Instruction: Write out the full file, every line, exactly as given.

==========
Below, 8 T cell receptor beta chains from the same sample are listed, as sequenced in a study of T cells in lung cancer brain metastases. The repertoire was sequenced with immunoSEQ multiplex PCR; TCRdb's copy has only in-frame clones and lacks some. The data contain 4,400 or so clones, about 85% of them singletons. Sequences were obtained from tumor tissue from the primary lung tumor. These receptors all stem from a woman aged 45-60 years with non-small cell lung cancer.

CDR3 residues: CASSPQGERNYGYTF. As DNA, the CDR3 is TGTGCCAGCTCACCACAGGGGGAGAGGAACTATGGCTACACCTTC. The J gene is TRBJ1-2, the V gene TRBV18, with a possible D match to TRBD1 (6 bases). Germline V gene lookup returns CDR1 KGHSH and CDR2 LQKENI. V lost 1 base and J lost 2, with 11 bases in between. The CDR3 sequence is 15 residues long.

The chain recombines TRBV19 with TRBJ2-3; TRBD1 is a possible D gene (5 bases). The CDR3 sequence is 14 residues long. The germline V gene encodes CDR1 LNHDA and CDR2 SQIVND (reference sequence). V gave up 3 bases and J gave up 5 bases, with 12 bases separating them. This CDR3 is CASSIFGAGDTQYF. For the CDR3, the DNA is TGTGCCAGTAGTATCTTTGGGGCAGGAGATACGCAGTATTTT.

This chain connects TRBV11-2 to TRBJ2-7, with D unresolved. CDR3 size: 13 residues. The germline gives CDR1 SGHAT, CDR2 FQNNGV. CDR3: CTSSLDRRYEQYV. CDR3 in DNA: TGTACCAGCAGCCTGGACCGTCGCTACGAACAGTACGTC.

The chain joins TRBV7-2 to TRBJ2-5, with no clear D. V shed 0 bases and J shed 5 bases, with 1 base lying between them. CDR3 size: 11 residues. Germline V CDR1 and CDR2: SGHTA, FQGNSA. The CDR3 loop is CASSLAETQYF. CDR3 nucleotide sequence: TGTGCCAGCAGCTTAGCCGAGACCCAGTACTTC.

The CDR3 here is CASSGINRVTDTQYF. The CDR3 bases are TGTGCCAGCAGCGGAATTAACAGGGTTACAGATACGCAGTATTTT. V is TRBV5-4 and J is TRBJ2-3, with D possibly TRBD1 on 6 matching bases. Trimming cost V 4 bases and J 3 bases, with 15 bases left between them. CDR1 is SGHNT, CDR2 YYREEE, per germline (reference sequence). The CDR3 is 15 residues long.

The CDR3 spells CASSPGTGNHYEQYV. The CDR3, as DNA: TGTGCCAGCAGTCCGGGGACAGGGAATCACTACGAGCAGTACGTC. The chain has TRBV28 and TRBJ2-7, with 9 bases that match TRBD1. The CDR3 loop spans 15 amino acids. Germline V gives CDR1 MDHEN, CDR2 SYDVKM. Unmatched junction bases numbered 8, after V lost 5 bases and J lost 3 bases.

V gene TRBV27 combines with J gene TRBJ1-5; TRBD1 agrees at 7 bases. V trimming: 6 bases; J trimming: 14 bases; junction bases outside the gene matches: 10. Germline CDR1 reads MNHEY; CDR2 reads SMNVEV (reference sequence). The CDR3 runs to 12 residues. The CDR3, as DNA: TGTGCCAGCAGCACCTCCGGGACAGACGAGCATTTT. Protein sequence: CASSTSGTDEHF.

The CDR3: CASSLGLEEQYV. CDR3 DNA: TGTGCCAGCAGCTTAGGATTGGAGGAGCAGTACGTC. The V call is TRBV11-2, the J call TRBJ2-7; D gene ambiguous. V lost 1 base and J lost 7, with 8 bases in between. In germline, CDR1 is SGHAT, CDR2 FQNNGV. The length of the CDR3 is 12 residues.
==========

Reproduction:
Below, 8 T cell receptor beta chains from the same sample are listed, as sequenced in a study of T cells in lung cancer brain metastases. The repertoire was sequenced with immunoSEQ multiplex PCR; TCRdb's copy has only in-frame clones and lacks some. The data contain 4,400 or so clones, about 85% of them singletons. Sequences were obtained from tumor tissue from the primary lung tumor. These receptors all stem from a woman aged 45-60 years with non-small cell lung cancer.

CDR3 residues: CASSPQGERNYGYTF. As DNA, the CDR3 is TGTGCCAGCTCACCACAGGGGGAGAGGAACTATGGCTACACCTTC. The J gene is TRBJ1-2, the V gene TRBV18, with a possible D match to TRBD1 (6 bases). Germline V gene lookup returns CDR1 KGHSH and CDR2 LQKENI. V lost 1 base and J lost 2, with 11 bases in between. The CDR3 sequence is 15 residues long.

The chain recombines TRBV19 with TRBJ2-3; TRBD1 is a possible D gene (5 bases). The CDR3 sequence is 14 residues long. The germline V gene encodes CDR1 LNHDA and CDR2 SQIVND (reference sequence). V gave up 3 bases and J gave up 5 bases, with 12 bases separating them. This CDR3 is CASSIFGAGDTQYF. For the CDR3, the DNA is TGTGCCAGTAGTATCTTTGGGGCAGGAGATACGCAGTATTTT.

This chain connects TRBV11-2 to TRBJ2-7, with D unresolved. CDR3 size: 13 residues. The germline gives CDR1 SGHAT, CDR2 FQNNGV. CDR3: CTSSLDRRYEQYV. CDR3 in DNA: TGTACCAGCAGCCTGGACCGTCGCTACGAACAGTACGTC.

The chain joins TRBV7-2 to TRBJ2-5, with no clear D. V shed 0 bases and J shed 5 bases, with 1 base lying between them. CDR3 size: 11 residues. Germline V CDR1 and CDR2: SGHTA, FQGNSA. The CDR3 loop is CASSLAETQYF. CDR3 nucleotide sequence: TGTGCCAGCAGCTTAGCCGAGACCCAGTACTTC.

The CDR3 here is CASSGINRVTDTQYF. The CDR3 bases are TGTGCCAGCAGCGGAATTAACAGGGTTACAGATACGCAGTATTTT. V is TRBV5-4 and J is TRBJ2-3, with D possibly TRBD1 on 6 matching bases. Trimming cost V 4 bases and J 3 bases, with 15 bases left between them. CDR1 is SGHNT, CDR2 YYREEE, per germline (reference sequence). The CDR3 is 15 residues long.

The CDR3 spells CASSPGTGNHYEQYV. The CDR3, as DNA: TGTGCCAGCAGTCCGGGGACAGGGAATCACTACGAGCAGTACGTC. The chain has TRBV28 and TRBJ2-7, with 9 bases that match TRBD1. The CDR3 loop spans 15 amino acids. Germline V gives CDR1 MDHEN, CDR2 SYDVKM. Unmatched junction bases numbered 8, after V lost 5 bases and J lost 3 bases.

V gene TRBV27 combines with J gene TRBJ1-5; TRBD1 agrees at 7 bases. V trimming: 6 bases; J trimming: 14 bases; junction bases outside the gene matches: 10. Germline CDR1 reads MNHEY; CDR2 reads SMNVEV (reference sequence). The CDR3 runs to 12 residues. The CDR3, as DNA: TGTGCCAGCAGCACCTCCGGGACAGACGAGCATTTT. Protein sequence: CASSTSGTDEHF.

The CDR3: CASSLGLEEQYV. CDR3 DNA: TGTGCCAGCAGCTTAGGATTGGAGGAGCAGTACGTC. The V call is TRBV11-2, the J call TRBJ2-7; D gene ambiguous. V lost 1 base and J lost 7, with 8 bases in between. In germline, CDR1 is SGHAT, CDR2 FQNNGV. The length of the CDR3 is 12 residues.